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26 International supply contracts
(2) The terms of such a contract are not subject to any requirement of reasonableness under section 3 or 4: and nothing in Part II of this Act shall require the incorporation of the terms of such a contract to be fair and reasonable for them to have effect.
Or is the mere *possibility* of being paid someday sufficient consideration?
3 Liability arising in contract
(1)This section applies as between contracting parties where one of them deals as consumer or on the other’s written standard terms of business.
(2)As against that party, the other cannot by reference to any contract term—
(a)when himself in breach of contract, exclude or restrict any liability of his in respect of the breach; or
(b)claim to be entitled—
(i)to render a contractual performance substantially different from that which was reasonably expected of him, or
(ii)in respect of the whole or any part of his contractual obligation, to render no performance at all,
except in so far as (in any of the cases mentioned above in this subsection) the contract term satisfies the requirement of reasonableness.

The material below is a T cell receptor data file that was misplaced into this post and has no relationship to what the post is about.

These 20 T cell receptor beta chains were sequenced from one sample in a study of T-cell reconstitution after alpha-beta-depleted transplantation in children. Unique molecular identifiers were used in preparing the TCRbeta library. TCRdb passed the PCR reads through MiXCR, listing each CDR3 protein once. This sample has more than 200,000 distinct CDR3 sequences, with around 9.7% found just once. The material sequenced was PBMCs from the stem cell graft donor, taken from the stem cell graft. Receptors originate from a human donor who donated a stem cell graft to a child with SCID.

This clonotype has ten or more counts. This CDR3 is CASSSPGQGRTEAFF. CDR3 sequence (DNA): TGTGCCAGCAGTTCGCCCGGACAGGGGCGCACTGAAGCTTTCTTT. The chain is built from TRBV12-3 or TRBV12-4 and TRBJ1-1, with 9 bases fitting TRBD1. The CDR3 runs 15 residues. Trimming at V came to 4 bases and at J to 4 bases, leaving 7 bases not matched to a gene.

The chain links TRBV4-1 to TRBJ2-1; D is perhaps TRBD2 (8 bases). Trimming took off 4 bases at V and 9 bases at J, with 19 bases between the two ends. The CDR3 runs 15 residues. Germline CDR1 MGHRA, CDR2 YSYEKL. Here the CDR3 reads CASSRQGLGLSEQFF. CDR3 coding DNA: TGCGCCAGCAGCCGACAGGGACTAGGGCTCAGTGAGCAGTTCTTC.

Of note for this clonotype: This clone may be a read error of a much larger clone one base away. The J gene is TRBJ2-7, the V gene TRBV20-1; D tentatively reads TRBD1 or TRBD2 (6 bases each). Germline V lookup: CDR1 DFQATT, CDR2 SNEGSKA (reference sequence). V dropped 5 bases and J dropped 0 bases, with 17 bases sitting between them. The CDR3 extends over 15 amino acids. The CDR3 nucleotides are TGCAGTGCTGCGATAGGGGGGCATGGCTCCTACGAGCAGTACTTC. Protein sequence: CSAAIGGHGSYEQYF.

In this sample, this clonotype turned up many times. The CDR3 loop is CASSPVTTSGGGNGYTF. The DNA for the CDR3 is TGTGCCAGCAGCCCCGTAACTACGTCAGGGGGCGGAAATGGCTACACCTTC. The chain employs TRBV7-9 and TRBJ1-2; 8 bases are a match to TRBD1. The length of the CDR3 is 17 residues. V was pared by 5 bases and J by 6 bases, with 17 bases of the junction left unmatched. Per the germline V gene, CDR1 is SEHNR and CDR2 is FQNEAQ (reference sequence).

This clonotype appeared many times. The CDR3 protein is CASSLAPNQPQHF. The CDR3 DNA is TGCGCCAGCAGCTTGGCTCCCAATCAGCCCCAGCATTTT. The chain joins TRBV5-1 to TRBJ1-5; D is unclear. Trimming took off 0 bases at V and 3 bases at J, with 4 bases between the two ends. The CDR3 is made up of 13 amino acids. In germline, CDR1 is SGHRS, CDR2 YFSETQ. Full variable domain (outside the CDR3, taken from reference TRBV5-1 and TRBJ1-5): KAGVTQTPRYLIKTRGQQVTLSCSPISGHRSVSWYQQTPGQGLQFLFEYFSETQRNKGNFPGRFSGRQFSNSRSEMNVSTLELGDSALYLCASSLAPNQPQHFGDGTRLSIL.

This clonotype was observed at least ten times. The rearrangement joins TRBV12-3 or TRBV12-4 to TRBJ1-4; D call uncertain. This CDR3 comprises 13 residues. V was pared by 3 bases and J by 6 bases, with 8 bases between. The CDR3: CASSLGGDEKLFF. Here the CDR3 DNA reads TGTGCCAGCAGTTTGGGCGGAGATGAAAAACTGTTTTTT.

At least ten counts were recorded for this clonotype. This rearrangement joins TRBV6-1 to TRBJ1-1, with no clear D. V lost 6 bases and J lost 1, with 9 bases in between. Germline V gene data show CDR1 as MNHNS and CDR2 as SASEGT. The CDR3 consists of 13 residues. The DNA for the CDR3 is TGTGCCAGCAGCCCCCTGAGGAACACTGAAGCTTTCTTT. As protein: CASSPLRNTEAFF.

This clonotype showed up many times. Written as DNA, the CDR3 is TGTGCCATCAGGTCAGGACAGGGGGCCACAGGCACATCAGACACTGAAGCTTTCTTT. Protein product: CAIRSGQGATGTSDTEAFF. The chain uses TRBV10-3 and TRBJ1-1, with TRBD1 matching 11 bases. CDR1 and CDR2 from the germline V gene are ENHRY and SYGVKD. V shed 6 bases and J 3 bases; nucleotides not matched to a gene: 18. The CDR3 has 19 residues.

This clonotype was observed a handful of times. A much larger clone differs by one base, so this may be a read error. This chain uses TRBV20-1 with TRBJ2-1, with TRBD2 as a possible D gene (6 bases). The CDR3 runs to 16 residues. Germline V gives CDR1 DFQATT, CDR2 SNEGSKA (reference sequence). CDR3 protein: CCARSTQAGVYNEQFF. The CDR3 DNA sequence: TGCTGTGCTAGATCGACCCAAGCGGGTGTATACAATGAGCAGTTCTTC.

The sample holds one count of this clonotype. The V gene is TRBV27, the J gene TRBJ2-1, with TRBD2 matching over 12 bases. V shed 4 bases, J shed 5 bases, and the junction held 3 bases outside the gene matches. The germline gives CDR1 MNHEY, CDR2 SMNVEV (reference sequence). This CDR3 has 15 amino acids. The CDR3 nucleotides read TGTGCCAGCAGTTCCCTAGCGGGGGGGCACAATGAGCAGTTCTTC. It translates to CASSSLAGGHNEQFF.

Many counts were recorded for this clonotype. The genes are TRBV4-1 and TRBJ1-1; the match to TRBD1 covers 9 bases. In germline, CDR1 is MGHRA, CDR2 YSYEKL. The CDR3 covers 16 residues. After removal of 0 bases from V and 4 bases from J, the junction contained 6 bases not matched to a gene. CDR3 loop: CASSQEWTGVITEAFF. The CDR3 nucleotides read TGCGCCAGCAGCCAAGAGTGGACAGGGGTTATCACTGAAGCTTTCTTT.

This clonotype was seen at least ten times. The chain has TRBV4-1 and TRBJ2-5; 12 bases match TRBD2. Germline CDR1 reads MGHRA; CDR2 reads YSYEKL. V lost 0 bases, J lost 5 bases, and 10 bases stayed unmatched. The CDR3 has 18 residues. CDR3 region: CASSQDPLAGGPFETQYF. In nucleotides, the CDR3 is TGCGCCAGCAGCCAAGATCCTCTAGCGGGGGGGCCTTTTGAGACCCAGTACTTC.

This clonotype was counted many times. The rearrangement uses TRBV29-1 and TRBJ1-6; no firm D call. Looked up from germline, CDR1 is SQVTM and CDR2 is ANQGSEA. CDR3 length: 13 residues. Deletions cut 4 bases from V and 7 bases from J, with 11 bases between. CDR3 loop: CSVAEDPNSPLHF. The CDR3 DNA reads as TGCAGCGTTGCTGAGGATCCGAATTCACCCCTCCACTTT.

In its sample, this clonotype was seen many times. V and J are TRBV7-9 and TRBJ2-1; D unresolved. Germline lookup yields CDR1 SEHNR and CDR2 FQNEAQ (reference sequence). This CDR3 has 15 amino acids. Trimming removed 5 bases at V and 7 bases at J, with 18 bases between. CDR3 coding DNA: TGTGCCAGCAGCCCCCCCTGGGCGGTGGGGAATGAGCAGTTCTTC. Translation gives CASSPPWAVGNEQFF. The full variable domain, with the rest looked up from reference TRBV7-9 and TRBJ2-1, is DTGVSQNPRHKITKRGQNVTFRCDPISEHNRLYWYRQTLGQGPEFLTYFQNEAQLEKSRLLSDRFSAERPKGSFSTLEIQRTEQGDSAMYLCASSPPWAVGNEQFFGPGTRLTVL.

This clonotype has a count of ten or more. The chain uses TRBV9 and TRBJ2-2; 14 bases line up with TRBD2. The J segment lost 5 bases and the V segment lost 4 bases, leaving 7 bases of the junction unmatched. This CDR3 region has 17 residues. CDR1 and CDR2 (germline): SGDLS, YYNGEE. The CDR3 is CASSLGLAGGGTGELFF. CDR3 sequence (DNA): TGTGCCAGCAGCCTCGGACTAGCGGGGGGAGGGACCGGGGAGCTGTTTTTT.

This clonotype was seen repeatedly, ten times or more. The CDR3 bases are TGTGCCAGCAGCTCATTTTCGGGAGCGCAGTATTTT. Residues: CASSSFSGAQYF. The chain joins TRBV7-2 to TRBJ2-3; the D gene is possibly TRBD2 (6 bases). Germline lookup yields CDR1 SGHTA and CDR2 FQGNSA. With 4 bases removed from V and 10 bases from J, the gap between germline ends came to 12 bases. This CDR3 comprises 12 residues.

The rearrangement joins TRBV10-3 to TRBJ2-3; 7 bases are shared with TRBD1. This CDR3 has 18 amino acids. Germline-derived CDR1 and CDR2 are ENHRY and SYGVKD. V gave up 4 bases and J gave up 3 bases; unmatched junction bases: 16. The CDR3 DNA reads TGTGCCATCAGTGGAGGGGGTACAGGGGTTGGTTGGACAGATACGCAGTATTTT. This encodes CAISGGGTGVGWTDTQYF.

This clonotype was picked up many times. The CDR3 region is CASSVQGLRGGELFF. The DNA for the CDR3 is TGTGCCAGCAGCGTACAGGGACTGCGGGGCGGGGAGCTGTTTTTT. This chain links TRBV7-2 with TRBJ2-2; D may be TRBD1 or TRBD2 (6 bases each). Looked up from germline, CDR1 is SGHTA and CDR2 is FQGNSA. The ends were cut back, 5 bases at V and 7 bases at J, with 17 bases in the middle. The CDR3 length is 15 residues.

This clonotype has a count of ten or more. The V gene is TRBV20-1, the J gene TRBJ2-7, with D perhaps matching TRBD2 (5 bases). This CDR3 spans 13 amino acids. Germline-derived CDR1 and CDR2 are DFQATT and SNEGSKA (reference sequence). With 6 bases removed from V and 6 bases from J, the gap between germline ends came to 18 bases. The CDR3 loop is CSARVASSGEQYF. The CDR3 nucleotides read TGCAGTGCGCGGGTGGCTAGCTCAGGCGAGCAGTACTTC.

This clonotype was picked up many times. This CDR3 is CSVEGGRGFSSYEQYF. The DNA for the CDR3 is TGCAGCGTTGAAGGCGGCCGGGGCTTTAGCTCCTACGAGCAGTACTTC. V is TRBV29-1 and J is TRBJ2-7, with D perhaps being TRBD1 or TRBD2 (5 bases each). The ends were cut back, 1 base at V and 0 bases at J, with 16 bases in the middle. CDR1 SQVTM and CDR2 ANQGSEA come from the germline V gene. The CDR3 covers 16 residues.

[edited by: cien at 11:52 am (utc) on Mar 17, 2010]
If you don't think that Google has already paid out beaucoup beaucoup bucks for lawyers to figure this stuff out for every country in which they operate, and craft the entire program to Google's advantage, you're just not thinking.
I suspect this investigation by Italy will lead to nothing. And I don't expect Google to change its policies. But on the off chance that it *does* go Italy's way, Google will just fire the Italian publishers. And the Italian advertisers will have a fit, and probably get the ruling overtuned.
Adsense agreement is a joke and a disgrace.
I'm not sure Google is as much an advertising monopoly as it is an *easy* advertising monopoly.
Sure I am. Google learns. Don't forget - the pioneers were usually the ones with the arrows in their backs.
or on the other’s written standard terms of business.
In other words, Google cannot revise it's payment rates downward unilaterally since this could be regarded as a substantially different performance
(c) whether the customer knew or ought reasonably to have known of the existence and extent of the term (having regard, among other things, to any custom of the trade and any previous course of dealing between the parties);
(b) whether the customer received an inducement to agree to the term, or in accepting it had an opportunity of entering into a similar contract with other persons, but without having to accept a similar term;
Finally, there are a lot of Adsense publishers in the UK, a lot of whom have problems with Google. Has a single one brought a successful action claiming it is an unfair contract? Any of them could have, if you were right